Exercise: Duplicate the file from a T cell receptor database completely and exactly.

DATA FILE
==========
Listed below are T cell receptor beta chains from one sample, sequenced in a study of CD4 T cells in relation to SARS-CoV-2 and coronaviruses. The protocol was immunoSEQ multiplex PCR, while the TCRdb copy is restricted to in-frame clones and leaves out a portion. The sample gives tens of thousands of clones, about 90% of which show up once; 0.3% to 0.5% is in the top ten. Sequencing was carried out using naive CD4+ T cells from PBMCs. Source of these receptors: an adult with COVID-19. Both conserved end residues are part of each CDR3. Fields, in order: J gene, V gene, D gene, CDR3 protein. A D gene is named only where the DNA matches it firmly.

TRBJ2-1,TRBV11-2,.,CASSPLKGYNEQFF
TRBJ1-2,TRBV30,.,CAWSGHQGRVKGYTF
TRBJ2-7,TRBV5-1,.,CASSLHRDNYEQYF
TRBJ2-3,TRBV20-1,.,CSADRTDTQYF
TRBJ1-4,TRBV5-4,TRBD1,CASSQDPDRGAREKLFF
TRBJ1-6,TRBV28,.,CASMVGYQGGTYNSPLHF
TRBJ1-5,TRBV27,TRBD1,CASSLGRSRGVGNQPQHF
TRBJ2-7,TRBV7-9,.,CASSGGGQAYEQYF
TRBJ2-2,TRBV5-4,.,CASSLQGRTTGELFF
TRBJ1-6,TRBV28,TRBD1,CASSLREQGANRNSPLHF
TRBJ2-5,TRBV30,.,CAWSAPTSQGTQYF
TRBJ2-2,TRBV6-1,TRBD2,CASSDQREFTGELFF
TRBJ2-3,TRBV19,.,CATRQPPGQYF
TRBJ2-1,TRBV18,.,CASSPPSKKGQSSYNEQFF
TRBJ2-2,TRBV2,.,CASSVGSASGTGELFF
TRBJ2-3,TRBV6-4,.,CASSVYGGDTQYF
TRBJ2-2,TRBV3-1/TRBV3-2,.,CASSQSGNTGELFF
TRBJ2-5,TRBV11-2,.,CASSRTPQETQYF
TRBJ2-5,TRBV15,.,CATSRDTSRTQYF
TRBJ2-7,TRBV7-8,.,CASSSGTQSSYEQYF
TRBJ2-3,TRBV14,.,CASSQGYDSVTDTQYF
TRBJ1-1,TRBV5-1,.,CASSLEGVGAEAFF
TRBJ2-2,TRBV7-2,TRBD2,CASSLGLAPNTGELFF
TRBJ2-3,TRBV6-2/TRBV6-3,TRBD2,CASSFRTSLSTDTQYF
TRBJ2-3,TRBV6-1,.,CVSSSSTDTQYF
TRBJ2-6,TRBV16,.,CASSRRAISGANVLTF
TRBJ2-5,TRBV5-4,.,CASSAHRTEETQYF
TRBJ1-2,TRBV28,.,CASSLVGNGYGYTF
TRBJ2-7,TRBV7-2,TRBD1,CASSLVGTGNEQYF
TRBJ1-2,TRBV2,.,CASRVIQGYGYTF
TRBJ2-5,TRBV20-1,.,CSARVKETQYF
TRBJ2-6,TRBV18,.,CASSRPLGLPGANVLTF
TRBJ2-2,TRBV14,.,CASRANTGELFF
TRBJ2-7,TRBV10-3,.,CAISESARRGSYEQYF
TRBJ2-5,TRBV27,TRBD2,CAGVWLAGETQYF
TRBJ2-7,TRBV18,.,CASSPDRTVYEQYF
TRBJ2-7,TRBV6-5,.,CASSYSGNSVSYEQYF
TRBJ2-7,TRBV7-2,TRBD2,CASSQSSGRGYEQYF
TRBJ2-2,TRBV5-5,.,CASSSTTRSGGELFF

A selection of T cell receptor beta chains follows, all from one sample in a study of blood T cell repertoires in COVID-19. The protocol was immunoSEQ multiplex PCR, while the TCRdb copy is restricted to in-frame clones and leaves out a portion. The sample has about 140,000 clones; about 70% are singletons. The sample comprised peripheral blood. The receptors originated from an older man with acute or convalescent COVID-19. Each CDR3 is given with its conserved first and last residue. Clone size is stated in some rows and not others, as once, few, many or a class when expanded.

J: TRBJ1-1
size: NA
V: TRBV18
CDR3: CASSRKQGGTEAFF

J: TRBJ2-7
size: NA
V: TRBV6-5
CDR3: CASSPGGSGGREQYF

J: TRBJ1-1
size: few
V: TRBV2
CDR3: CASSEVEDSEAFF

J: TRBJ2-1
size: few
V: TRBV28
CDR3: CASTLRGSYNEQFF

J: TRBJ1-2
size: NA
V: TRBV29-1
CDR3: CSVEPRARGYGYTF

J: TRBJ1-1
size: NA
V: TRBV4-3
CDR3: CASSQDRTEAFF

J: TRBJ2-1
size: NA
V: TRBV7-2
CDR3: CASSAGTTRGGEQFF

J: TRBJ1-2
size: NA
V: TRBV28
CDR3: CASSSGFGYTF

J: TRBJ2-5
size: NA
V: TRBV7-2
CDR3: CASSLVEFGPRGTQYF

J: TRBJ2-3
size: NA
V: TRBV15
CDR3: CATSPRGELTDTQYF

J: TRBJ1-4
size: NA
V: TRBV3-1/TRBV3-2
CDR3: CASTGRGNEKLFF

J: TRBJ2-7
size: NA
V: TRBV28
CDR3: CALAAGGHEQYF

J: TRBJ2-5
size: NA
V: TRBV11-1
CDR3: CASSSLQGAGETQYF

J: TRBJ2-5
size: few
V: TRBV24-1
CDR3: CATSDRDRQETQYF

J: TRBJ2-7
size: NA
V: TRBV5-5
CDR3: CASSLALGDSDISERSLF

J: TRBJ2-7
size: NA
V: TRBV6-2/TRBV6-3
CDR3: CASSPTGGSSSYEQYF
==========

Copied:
Listed below are T cell receptor beta chains from one sample, sequenced in a study of CD4 T cells in relation to SARS-CoV-2 and coronaviruses. The protocol was immunoSEQ multiplex PCR, while the TCRdb copy is restricted to in-frame clones and leaves out a portion. The sample gives tens of thousands of clones, about 90% of which show up once; 0.3% to 0.5% is in the top ten. Sequencing was carried out using naive CD4+ T cells from PBMCs. Source of these receptors: an adult with COVID-19. Both conserved end residues are part of each CDR3. Fields, in order: J gene, V gene, D gene, CDR3 protein. A D gene is named only where the DNA matches it firmly.

TRBJ2-1,TRBV11-2,.,CASSPLKGYNEQFF
TRBJ1-2,TRBV30,.,CAWSGHQGRVKGYTF
TRBJ2-7,TRBV5-1,.,CASSLHRDNYEQYF
TRBJ2-3,TRBV20-1,.,CSADRTDTQYF
TRBJ1-4,TRBV5-4,TRBD1,CASSQDPDRGAREKLFF
TRBJ1-6,TRBV28,.,CASMVGYQGGTYNSPLHF
TRBJ1-5,TRBV27,TRBD1,CASSLGRSRGVGNQPQHF
TRBJ2-7,TRBV7-9,.,CASSGGGQAYEQYF
TRBJ2-2,TRBV5-4,.,CASSLQGRTTGELFF
TRBJ1-6,TRBV28,TRBD1,CASSLREQGANRNSPLHF
TRBJ2-5,TRBV30,.,CAWSAPTSQGTQYF
TRBJ2-2,TRBV6-1,TRBD2,CASSDQREFTGELFF
TRBJ2-3,TRBV19,.,CATRQPPGQYF
TRBJ2-1,TRBV18,.,CASSPPSKKGQSSYNEQFF
TRBJ2-2,TRBV2,.,CASSVGSASGTGELFF
TRBJ2-3,TRBV6-4,.,CASSVYGGDTQYF
TRBJ2-2,TRBV3-1/TRBV3-2,.,CASSQSGNTGELFF
TRBJ2-5,TRBV11-2,.,CASSRTPQETQYF
TRBJ2-5,TRBV15,.,CATSRDTSRTQYF
TRBJ2-7,TRBV7-8,.,CASSSGTQSSYEQYF
TRBJ2-3,TRBV14,.,CASSQGYDSVTDTQYF
TRBJ1-1,TRBV5-1,.,CASSLEGVGAEAFF
TRBJ2-2,TRBV7-2,TRBD2,CASSLGLAPNTGELFF
TRBJ2-3,TRBV6-2/TRBV6-3,TRBD2,CASSFRTSLSTDTQYF
TRBJ2-3,TRBV6-1,.,CVSSSSTDTQYF
TRBJ2-6,TRBV16,.,CASSRRAISGANVLTF
TRBJ2-5,TRBV5-4,.,CASSAHRTEETQYF
TRBJ1-2,TRBV28,.,CASSLVGNGYGYTF
TRBJ2-7,TRBV7-2,TRBD1,CASSLVGTGNEQYF
TRBJ1-2,TRBV2,.,CASRVIQGYGYTF
TRBJ2-5,TRBV20-1,.,CSARVKETQYF
TRBJ2-6,TRBV18,.,CASSRPLGLPGANVLTF
TRBJ2-2,TRBV14,.,CASRANTGELFF
TRBJ2-7,TRBV10-3,.,CAISESARRGSYEQYF
TRBJ2-5,TRBV27,TRBD2,CAGVWLAGETQYF
TRBJ2-7,TRBV18,.,CASSPDRTVYEQYF
TRBJ2-7,TRBV6-5,.,CASSYSGNSVSYEQYF
TRBJ2-7,TRBV7-2,TRBD2,CASSQSSGRGYEQYF
TRBJ2-2,TRBV5-5,.,CASSSTTRSGGELFF

A selection of T cell receptor beta chains follows, all from one sample in a study of blood T cell repertoires in COVID-19. The protocol was immunoSEQ multiplex PCR, while the TCRdb copy is restricted to in-frame clones and leaves out a portion. The sample has about 140,000 clones; about 70% are singletons. The sample comprised peripheral blood. The receptors originated from an older man with acute or convalescent COVID-19. Each CDR3 is given with its conserved first and last residue. Clone size is stated in some rows and not others, as once, few, many or a class when expanded.

J: TRBJ1-1
size: NA
V: TRBV18
CDR3: CASSRKQGGTEAFF

J: TRBJ2-7
size: NA
V: TRBV6-5
CDR3: CASSPGGSGGREQYF

J: TRBJ1-1
size: few
V: TRBV2
CDR3: CASSEVEDSEAFF

J: TRBJ2-1
size: few
V: TRBV28
CDR3: CASTLRGSYNEQFF

J: TRBJ1-2
size: NA
V: TRBV29-1
CDR3: CSVEPRARGYGYTF

J: TRBJ1-1
size: NA
V: TRBV4-3
CDR3: CASSQDRTEAFF

J: TRBJ2-1
size: NA
V: TRBV7-2
CDR3: CASSAGTTRGGEQFF

J: TRBJ1-2
size: NA
V: TRBV28
CDR3: CASSSGFGYTF

J: TRBJ2-5
size: NA
V: TRBV7-2
CDR3: CASSLVEFGPRGTQYF

J: TRBJ2-3
size: NA
V: TRBV15
CDR3: CATSPRGELTDTQYF

J: TRBJ1-4
size: NA
V: TRBV3-1/TRBV3-2
CDR3: CASTGRGNEKLFF

J: TRBJ2-7
size: NA
V: TRBV28
CDR3: CALAAGGHEQYF

J: TRBJ2-5
size: NA
V: TRBV11-1
CDR3: CASSSLQGAGETQYF

J: TRBJ2-5
size: few
V: TRBV24-1
CDR3: CATSDRDRQETQYF

J: TRBJ2-7
size: NA
V: TRBV5-5
CDR3: CASSLALGDSDISERSLF

J: TRBJ2-7
size: NA
V: TRBV6-2/TRBV6-3
CDR3: CASSPTGGSSSYEQYF